Business process outsourcing
South Africa and particularly the Cape Town region established itself as a successful Call center and business process outsourcing destination with a highly talented pool of productive labor. The Carphone warehouse, Delta airlines and others have established inbound call centers within Cape Town as a means of utilizing Cape Town’s low labor costs and talented labor.
South Africa is a popular tourist destination, with around 860,000 arrivals per month. Revenue equaling between 1% and 3% of GDP is generated by the tourism industry. Among the main attractions are the picturesque culture, the game reserves and local wines.
The country has a sophisticated financial structure with the JSE Securities Exchange, a large and active stock exchange in terms of total market capitalization as of March 2009. The banking industry regulated by the South African Reserve Bank is dominated by four local players: Nedbank, ABSA, Standard Bank and First Rand. Banks operating in South Africa, when left with short of liquidity, need to borrow from the SARB at a fluctuating repo rate.
South Africa is affected by vast differences in incomes and wealth. The high level of overall income inequality has accentuated: the country’s Gini coefficient increased by four percentage points, and income has concentrated in the top decile. Rural poverty rates remain higher than those in urban areas, urban poverty rates are rising and rural rates seem to be falling. Between-race inequality also remains a central issue and many blacks in the country still live in poverty.
National Income Dynamics Study (NIDS) data suggests that 47% of South Africans live below the poverty line: 56% of blacks live in poverty compared to 2% of whites. Human Poverty Index ranked South Africa 85 out of 135 countries. A 2011 study published by the University of Cape Town found that nearly 40% are black, where this group had once been almost exclusively white. While only 29% of the absolute wealthiest South Africans are black, this jumps to 50% among the “entry-level”.
Current Economic scenario & Trends:
The primary objective of monetary policy in the country is to achieve and maintain price stability and balanced economic development. Price stability reduces uncertainty and therefore, provides a favourable environment for growth and employment. Moreover low inflation contributes to the protection of the purchasing power of all South Africans specially poor. The Bank has full operational autonomy. Monetary policy is set by the Bank’s Monetary Policy Committee, which conducts monetary policy within a flexible inflation-targeting framework and it allows for inflation to be out of the target range as a result of first-round effects of a supply shock. This flexibility does not relieve the Bank of its responsibility with respect to returning inflation to within the target range but allows for interest rate smoothing over the cycle.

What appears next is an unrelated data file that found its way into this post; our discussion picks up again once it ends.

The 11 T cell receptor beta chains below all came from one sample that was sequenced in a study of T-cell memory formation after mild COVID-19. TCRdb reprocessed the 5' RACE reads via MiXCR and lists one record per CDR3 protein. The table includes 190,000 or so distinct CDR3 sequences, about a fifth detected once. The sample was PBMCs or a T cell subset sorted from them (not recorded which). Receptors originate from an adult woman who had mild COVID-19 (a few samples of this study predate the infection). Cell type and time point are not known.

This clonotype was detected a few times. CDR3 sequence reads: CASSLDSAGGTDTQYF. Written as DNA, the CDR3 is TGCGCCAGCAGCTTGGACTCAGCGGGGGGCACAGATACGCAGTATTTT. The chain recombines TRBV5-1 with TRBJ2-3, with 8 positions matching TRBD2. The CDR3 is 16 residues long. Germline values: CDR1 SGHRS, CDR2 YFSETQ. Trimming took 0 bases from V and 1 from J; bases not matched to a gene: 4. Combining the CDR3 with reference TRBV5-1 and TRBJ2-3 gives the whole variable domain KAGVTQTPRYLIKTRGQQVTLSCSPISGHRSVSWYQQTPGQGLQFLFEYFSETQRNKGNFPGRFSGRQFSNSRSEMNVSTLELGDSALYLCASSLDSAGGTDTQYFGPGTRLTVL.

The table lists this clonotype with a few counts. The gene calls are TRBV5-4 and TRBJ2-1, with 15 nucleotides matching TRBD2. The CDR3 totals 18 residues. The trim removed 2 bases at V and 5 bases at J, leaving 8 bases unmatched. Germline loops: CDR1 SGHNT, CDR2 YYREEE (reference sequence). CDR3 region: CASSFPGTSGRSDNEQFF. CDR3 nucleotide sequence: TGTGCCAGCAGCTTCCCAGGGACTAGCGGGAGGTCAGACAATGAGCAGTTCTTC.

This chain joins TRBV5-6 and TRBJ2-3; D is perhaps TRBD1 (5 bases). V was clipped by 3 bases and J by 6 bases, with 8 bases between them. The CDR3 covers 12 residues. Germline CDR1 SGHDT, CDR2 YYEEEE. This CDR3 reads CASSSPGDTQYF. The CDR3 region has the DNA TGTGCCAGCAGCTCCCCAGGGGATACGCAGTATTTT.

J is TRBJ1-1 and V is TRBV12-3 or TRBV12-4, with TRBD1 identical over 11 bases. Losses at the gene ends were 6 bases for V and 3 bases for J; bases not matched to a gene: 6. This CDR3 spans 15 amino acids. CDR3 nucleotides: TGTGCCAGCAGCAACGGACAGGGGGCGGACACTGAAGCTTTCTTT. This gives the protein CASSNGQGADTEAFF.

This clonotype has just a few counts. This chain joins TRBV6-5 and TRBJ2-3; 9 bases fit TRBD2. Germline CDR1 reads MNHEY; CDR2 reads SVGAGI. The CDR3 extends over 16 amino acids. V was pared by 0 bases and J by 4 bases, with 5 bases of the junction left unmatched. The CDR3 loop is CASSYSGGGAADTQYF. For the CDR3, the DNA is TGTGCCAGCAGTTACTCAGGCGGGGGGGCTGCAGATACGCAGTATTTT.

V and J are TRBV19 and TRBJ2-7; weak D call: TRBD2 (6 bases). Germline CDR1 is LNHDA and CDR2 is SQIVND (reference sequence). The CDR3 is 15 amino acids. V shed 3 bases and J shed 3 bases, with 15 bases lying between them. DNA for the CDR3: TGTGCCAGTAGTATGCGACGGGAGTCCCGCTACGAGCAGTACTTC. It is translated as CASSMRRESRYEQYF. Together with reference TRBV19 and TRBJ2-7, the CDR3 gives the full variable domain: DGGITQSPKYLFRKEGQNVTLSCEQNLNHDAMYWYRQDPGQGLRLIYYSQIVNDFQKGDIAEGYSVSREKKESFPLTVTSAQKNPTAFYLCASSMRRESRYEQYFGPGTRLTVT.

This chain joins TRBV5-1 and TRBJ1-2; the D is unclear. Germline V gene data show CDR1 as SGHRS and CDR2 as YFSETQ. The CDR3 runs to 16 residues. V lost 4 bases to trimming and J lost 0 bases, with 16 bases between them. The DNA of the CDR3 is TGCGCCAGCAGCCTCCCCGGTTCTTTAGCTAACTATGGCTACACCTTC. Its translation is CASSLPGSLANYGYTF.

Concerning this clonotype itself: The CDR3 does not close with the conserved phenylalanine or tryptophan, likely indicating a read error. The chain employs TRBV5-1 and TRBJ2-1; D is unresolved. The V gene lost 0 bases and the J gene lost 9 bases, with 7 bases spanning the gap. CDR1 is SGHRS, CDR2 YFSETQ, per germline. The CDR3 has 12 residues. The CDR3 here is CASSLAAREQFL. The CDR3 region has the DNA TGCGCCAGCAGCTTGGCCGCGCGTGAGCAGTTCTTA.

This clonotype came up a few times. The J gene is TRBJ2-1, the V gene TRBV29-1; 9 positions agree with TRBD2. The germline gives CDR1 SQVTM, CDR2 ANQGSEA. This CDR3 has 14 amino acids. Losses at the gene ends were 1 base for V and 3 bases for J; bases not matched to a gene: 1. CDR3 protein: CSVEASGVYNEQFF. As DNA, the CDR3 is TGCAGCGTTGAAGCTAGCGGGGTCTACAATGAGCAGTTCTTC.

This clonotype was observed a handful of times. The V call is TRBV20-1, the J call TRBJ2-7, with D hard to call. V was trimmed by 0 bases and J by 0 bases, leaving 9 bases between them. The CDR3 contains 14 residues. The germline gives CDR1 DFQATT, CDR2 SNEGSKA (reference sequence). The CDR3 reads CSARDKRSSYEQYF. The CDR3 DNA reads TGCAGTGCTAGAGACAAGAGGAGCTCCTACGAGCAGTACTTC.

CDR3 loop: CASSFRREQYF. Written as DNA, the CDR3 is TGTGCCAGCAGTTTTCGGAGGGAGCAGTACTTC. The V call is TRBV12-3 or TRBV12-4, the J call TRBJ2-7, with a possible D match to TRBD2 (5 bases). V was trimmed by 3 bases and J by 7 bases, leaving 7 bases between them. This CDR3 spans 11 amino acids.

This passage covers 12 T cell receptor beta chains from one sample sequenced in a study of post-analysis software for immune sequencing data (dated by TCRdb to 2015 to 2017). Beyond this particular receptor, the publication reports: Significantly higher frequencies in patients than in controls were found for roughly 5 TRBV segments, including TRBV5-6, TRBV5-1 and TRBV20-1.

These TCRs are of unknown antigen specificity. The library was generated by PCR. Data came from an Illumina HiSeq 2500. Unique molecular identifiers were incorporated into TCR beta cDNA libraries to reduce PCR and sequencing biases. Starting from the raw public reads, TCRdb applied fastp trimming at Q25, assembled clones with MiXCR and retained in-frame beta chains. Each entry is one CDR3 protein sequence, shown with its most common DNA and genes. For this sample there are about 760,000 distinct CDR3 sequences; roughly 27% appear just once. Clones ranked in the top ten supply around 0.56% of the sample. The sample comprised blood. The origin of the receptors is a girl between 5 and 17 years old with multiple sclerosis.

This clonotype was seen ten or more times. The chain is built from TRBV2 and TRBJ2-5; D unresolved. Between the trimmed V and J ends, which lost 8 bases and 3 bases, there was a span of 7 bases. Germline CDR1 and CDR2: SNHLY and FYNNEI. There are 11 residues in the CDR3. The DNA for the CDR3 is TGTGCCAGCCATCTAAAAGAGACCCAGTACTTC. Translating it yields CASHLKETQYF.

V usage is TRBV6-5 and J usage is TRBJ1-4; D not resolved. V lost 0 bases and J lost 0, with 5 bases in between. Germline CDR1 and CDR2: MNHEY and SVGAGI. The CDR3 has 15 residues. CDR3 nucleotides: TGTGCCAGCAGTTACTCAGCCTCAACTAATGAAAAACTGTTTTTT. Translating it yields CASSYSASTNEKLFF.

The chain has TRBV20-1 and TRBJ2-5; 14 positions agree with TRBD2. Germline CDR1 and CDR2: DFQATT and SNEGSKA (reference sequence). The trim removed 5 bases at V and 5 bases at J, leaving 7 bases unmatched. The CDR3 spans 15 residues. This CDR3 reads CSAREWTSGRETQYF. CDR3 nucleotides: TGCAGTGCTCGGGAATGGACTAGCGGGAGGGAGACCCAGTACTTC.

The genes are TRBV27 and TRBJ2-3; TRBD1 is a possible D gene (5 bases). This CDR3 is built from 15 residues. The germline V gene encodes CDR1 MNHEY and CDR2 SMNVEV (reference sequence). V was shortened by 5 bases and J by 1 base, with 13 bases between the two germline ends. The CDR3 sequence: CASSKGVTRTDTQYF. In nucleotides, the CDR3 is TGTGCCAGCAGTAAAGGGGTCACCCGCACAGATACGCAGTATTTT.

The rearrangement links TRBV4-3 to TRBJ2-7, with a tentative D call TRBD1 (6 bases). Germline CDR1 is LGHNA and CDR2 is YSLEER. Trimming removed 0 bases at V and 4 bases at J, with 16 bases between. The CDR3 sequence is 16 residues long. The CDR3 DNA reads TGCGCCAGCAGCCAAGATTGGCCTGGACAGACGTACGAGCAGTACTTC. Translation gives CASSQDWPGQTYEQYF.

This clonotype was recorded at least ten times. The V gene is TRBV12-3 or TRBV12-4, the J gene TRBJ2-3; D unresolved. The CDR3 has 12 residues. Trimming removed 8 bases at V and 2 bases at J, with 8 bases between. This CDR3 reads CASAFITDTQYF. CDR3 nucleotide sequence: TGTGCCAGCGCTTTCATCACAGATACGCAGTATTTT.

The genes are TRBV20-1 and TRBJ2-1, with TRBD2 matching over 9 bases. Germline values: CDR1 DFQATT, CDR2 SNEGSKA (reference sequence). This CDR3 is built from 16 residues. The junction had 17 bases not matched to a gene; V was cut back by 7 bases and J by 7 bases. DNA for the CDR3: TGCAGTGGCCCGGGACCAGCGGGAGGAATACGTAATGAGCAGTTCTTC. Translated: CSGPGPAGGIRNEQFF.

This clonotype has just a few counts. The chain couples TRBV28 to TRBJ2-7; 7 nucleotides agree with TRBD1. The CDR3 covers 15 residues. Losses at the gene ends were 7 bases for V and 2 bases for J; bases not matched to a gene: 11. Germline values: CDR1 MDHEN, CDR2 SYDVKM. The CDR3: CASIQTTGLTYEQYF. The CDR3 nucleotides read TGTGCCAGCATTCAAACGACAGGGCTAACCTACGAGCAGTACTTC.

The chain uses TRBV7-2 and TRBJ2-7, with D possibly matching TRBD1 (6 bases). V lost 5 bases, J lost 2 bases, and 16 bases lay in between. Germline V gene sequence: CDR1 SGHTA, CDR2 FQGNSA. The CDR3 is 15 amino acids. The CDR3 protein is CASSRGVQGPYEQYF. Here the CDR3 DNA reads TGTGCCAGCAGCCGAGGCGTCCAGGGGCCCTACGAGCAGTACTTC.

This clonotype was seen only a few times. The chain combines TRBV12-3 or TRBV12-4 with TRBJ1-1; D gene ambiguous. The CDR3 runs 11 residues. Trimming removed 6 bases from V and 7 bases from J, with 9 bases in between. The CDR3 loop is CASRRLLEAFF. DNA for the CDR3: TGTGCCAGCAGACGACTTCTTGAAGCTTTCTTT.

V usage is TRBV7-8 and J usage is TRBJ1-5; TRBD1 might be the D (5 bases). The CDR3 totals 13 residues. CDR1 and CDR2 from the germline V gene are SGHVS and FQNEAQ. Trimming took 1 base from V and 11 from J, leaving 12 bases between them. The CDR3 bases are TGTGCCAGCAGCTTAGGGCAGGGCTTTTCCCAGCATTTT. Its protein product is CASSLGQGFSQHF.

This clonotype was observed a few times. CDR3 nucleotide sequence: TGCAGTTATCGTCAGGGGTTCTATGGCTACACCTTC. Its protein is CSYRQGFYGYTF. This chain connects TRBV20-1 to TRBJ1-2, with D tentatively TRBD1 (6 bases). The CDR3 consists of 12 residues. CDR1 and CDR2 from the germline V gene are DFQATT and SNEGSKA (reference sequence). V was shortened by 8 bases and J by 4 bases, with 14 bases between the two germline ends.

GDP Growth Rate of South Africa
GDP % (Yearly)
Inflation Rate of South Africa
Inflation rate (consumer prices) (%)
Unemployment Rate of South Africa
Unemployment rate (%)
Unemployment rate (%)
Imports of South Africa
Imports (Billion $)
Exports of South Africa
Exports (Billion $)
Foreign Exchange rates in South Africa (Dec., 2012)
Tthe comparison of South African rand with top ten countries as per trade.
South African Rand
inv. 1.00 ZAR
Chinese Yuan Renminbi
foreign Direct investment
Foreign direct investment flows to South Africa from 43.6% in the first half of 2012 compared to the same period last year, while FDI rose by 5%. The decline in FDI to Africa’s biggest economy came amid an 8% drop in global FDI inflows because of heightened global economic uncertainty.
The report said FDI inflows to South Africa fell to $1.7-billion in the first six months of 2012 , reflecting sluggish domestic economic growth as well as a slowdown in developed economies. The IMF forecasts South African GDP growth of 2.6% this year, and recently cut its 2013 growth forecast to 3% from a July projection of 3.3%, due to its close links to struggling Europe. The IMF has also trimmed its 2012 forecast for Africa to 5% from 5.4% but raised its projection for 2013 to 5.7% from 5.3%.
SOUTH AFRICA BALANCE OF TRADE
SOUTH AFRICA INDUSTRIAL PRODUCTION
Industrial Production in South Africa increased 2.50 percent in October of 2012 over the same month in the previous year. Industrial Production in South Africa is reported by the Statistics South Africa. In South Africa, industrial production measures the output of businesses integrated in industrial sector of the economy such as manufacturing, mining, and utilities.